"It's a shame," Galina hums noncommittally. "But I never had my sights set on him if that's what you mean." It's true. She would never dream to like a glamorous Prince such as Anatole. She is practically dowerless and her hunched back makes her less than pretty and therefore less than adequate for a Prince. But she does like Anatole's bright smiles and his sense of humor, the way he has always treated her like a favorite cousin. It's all for the better really – Theodore could never have allowed Anatole to get close to her, although in Galina's mind this has far more to do with her brother's protectiveness of her than any sort of jealousy.

"Oh, no?" Theodore smirks, waits a beat, and tickles her side. Galina squeals and squirms away from him. Theodore chases her around the study and into the hall, momentary losing himself in their childish game and forgetting any reservations he may have about this sudden invitation.

The Kuragin estate is bright, the sun blazing down on fields of bright green grass speckled with wild flowers. Across the garden and the stretch of meadow beyond the garden gate lie the woods. In the summer, the trees are thick with dark-green leaves, looming like a thick dark line in the background.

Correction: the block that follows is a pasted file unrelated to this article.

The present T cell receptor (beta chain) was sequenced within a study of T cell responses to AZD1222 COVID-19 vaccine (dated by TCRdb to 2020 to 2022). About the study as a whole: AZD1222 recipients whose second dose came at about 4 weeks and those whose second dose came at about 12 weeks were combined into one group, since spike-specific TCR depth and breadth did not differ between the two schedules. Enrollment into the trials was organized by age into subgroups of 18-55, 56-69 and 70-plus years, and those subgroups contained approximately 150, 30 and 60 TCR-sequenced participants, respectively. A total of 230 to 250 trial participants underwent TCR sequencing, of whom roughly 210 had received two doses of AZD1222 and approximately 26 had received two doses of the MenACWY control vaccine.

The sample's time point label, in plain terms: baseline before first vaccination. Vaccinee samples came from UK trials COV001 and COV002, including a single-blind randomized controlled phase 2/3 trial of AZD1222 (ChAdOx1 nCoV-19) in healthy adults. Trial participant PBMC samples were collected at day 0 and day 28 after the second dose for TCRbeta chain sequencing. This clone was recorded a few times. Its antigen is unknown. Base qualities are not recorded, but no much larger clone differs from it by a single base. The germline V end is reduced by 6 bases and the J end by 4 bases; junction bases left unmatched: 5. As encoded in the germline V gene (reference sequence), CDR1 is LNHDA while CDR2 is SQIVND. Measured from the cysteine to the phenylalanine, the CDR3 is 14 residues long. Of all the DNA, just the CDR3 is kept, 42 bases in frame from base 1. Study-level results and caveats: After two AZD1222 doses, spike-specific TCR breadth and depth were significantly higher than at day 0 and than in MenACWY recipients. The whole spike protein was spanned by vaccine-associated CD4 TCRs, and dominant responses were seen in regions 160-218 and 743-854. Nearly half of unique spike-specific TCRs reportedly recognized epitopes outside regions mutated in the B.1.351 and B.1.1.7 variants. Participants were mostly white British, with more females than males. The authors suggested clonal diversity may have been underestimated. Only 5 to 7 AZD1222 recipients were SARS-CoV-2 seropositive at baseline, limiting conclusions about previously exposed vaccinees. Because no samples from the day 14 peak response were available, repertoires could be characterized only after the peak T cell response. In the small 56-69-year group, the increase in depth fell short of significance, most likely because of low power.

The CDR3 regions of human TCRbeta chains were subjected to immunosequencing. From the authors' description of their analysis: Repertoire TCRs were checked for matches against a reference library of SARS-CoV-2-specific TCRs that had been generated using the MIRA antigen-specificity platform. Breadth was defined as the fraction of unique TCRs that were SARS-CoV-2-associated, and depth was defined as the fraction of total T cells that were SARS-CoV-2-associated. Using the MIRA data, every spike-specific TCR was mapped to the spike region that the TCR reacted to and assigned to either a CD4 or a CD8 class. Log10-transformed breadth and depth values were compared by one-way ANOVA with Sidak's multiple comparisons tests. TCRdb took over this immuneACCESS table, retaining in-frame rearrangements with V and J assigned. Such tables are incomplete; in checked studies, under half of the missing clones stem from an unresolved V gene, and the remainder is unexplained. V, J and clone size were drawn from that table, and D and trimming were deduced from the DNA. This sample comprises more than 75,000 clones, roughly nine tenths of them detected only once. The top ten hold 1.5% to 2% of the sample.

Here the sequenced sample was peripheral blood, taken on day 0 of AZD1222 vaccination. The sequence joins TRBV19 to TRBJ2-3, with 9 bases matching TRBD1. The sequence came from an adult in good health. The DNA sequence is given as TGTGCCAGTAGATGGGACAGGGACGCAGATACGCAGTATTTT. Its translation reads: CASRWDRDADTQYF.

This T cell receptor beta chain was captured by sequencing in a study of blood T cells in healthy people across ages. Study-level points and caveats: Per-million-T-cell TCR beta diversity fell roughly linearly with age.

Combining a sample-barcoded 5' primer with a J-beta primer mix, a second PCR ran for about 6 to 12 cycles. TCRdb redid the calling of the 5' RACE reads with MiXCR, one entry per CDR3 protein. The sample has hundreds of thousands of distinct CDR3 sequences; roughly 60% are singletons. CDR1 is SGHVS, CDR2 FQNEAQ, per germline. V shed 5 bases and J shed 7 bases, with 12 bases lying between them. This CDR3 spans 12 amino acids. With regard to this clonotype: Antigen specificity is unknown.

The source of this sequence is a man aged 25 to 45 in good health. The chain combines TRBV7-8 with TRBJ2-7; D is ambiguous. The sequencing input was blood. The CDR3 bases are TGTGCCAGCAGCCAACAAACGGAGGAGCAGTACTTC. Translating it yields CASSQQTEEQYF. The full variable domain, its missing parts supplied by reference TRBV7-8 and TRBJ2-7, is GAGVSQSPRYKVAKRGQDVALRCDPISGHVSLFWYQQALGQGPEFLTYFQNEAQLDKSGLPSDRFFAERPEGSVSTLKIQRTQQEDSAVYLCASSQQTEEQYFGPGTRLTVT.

It's nice on the porch when there's a breeze. Under the shielding porch roof there is no scorching sun and combined with the movement of fresh air and ice cold drinks and ice cream, the day practically melts all around the small group as they enjoy the afternoon.

Maria Ivanovna and Princess Alina lead a slow and boring conversation. Maria is well educated and well respected, but Princess Alina has the snobbish disposition of old, wealthy, titled ladies which makes her complain to Helene almost nightly that she and Madame Dolokhov are really not good company for one another. "If you are so inclined, Maman, you could invite your own friends." But the Princess merely tuts and tends to her needlework.

Helene, Theodore and Galina entertain themselves with cards. Theodore teaches the women some simple card tricks and Galina's naïve incredulity is an amusing contrast to Helene's amused curiosity. "You would make a fine sharper, Princess—forgive me, Countess." Theodore smirks.

Helene gives him a disapproving look. "Not in front of my mother," she reprimands him quietly.

"What? Does she believe in your and Petrusha's great love? Truly?"


"Oh Teddy, don't," Galina pipes up. "I apologize for my brother, he can be quite intolerable."

"Don't apologize for me. The reason our dear Countess is so fond of me is because I am intolerable." Theodore leans over and tugs lightly on his sister's braid.

"I don't want trouble," Helene says with as much of a flippantly apathetic expression as she can manage.